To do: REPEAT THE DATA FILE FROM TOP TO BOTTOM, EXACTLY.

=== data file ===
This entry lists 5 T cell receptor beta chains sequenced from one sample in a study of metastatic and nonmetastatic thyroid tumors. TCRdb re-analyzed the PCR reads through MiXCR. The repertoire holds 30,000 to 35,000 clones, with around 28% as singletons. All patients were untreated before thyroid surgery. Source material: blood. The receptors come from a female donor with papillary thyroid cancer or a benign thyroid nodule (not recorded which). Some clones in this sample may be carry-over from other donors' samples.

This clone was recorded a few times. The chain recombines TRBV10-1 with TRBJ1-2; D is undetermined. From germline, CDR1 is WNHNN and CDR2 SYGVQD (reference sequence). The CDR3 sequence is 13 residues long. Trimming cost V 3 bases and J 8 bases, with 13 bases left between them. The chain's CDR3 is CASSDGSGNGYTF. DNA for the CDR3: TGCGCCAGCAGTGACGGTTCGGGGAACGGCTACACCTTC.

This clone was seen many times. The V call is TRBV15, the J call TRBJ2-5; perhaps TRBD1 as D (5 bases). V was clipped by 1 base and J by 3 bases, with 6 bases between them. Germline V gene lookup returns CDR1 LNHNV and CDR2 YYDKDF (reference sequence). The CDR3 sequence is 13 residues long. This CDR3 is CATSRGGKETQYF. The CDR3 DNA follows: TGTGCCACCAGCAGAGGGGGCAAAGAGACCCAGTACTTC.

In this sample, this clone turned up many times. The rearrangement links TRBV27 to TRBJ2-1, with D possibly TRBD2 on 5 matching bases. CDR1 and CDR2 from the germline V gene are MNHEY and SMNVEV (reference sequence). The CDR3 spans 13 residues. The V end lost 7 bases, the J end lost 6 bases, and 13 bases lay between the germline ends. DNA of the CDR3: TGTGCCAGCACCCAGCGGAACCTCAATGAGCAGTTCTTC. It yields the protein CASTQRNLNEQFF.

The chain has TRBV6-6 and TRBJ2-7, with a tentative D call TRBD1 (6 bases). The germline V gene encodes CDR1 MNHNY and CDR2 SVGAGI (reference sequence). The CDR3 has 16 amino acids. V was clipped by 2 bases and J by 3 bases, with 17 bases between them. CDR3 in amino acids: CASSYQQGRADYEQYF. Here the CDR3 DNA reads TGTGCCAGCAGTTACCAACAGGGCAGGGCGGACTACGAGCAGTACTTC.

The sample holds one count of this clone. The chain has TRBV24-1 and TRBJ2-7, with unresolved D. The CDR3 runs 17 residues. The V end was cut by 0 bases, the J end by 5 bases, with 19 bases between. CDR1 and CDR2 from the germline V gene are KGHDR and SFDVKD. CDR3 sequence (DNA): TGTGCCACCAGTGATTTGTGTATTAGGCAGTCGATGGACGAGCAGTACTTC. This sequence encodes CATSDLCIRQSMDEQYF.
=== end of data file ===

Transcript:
This entry lists 5 T cell receptor beta chains sequenced from one sample in a study of metastatic and nonmetastatic thyroid tumors. TCRdb re-analyzed the PCR reads through MiXCR. The repertoire holds 30,000 to 35,000 clones, with around 28% as singletons. All patients were untreated before thyroid surgery. Source material: blood. The receptors come from a female donor with papillary thyroid cancer or a benign thyroid nodule (not recorded which). Some clones in this sample may be carry-over from other donors' samples.

This clone was recorded a few times. The chain recombines TRBV10-1 with TRBJ1-2; D is undetermined. From germline, CDR1 is WNHNN and CDR2 SYGVQD (reference sequence). The CDR3 sequence is 13 residues long. Trimming cost V 3 bases and J 8 bases, with 13 bases left between them. The chain's CDR3 is CASSDGSGNGYTF. DNA for the CDR3: TGCGCCAGCAGTGACGGTTCGGGGAACGGCTACACCTTC.

This clone was seen many times. The V call is TRBV15, the J call TRBJ2-5; perhaps TRBD1 as D (5 bases). V was clipped by 1 base and J by 3 bases, with 6 bases between them. Germline V gene lookup returns CDR1 LNHNV and CDR2 YYDKDF (reference sequence). The CDR3 sequence is 13 residues long. This CDR3 is CATSRGGKETQYF. The CDR3 DNA follows: TGTGCCACCAGCAGAGGGGGCAAAGAGACCCAGTACTTC.

In this sample, this clone turned up many times. The rearrangement links TRBV27 to TRBJ2-1, with D possibly TRBD2 on 5 matching bases. CDR1 and CDR2 from the germline V gene are MNHEY and SMNVEV (reference sequence). The CDR3 spans 13 residues. The V end lost 7 bases, the J end lost 6 bases, and 13 bases lay between the germline ends. DNA of the CDR3: TGTGCCAGCACCCAGCGGAACCTCAATGAGCAGTTCTTC. It yields the protein CASTQRNLNEQFF.

The chain has TRBV6-6 and TRBJ2-7, with a tentative D call TRBD1 (6 bases). The germline V gene encodes CDR1 MNHNY and CDR2 SVGAGI (reference sequence). The CDR3 has 16 amino acids. V was clipped by 2 bases and J by 3 bases, with 17 bases between them. CDR3 in amino acids: CASSYQQGRADYEQYF. Here the CDR3 DNA reads TGTGCCAGCAGTTACCAACAGGGCAGGGCGGACTACGAGCAGTACTTC.

The sample holds one count of this clone. The chain has TRBV24-1 and TRBJ2-7, with unresolved D. The CDR3 runs 17 residues. The V end was cut by 0 bases, the J end by 5 bases, with 19 bases between. CDR1 and CDR2 from the germline V gene are KGHDR and SFDVKD. CDR3 sequence (DNA): TGTGCCACCAGTGATTTGTGTATTAGGCAGTCGATGGACGAGCAGTACTTC. This sequence encodes CATSDLCIRQSMDEQYF.